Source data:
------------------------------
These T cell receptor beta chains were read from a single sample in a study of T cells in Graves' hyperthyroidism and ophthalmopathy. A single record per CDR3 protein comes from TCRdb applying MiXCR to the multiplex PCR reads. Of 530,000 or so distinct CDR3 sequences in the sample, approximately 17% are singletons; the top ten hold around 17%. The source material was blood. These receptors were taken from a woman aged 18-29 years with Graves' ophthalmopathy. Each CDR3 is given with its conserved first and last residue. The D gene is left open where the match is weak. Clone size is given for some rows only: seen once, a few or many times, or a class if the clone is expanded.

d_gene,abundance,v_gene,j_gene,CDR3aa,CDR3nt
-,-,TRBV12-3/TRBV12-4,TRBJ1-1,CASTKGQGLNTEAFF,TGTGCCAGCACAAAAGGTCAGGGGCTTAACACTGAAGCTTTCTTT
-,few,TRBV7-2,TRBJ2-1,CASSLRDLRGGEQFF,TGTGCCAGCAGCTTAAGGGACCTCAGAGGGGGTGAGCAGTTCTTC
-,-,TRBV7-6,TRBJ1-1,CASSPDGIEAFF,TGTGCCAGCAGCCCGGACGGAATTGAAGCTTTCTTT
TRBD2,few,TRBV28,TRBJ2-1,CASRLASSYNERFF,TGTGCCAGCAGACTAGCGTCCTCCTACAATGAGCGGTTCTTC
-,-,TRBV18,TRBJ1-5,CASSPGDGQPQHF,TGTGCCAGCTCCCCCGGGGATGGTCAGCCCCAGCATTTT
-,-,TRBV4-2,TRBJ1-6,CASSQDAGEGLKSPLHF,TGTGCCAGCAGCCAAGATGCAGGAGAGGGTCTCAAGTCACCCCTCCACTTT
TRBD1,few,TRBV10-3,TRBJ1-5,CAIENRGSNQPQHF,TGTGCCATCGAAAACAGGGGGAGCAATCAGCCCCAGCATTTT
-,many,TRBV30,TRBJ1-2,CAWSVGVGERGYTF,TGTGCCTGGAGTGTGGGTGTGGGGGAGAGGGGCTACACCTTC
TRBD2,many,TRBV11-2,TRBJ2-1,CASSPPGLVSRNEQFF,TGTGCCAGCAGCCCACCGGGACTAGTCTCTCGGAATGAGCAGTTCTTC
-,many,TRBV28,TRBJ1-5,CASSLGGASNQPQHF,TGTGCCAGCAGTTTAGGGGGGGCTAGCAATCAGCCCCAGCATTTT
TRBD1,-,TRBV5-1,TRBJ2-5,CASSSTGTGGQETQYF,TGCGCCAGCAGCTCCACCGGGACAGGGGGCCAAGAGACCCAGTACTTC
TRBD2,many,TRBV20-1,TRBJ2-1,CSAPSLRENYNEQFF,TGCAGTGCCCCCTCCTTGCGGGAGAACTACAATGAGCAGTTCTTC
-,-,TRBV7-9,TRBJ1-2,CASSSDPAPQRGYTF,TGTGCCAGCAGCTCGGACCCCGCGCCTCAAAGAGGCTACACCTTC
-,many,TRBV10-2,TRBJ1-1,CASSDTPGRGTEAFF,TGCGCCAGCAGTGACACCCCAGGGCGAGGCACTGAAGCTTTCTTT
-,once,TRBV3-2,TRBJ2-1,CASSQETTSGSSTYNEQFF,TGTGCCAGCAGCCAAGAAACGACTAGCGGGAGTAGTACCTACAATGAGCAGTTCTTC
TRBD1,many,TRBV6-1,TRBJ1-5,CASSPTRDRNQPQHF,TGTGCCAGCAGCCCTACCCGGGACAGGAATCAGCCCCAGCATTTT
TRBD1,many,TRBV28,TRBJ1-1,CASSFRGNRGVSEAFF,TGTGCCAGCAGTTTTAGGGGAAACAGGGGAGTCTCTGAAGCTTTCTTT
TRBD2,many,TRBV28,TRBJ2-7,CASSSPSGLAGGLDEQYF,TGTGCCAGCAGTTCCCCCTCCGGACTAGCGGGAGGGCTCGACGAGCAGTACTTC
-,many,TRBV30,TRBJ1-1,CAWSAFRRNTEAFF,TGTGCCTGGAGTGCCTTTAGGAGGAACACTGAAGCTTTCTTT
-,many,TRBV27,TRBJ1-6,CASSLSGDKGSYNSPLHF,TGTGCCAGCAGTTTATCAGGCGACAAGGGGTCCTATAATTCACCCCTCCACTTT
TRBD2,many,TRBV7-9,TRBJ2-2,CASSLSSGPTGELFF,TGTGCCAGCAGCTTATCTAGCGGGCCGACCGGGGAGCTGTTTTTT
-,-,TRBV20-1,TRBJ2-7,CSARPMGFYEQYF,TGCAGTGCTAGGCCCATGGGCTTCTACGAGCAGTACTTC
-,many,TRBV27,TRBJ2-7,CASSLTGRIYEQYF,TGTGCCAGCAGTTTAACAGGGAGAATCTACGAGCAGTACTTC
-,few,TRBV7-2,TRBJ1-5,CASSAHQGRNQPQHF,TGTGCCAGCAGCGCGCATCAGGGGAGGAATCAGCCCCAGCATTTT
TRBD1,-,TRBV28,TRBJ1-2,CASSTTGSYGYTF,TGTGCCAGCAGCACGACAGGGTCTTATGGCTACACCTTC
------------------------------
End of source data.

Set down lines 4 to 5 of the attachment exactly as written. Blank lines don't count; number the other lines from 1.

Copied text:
-,few,TRBV7-2,TRBJ2-1,CASSLRDLRGGEQFF,TGTGCCAGCAGCTTAAGGGACCTCAGAGGGGGTGAGCAGTTCTTC
-,-,TRBV7-6,TRBJ1-1,CASSPDGIEAFF,TGTGCCAGCAGCCCGGACGGAATTGAAGCTTTCTTT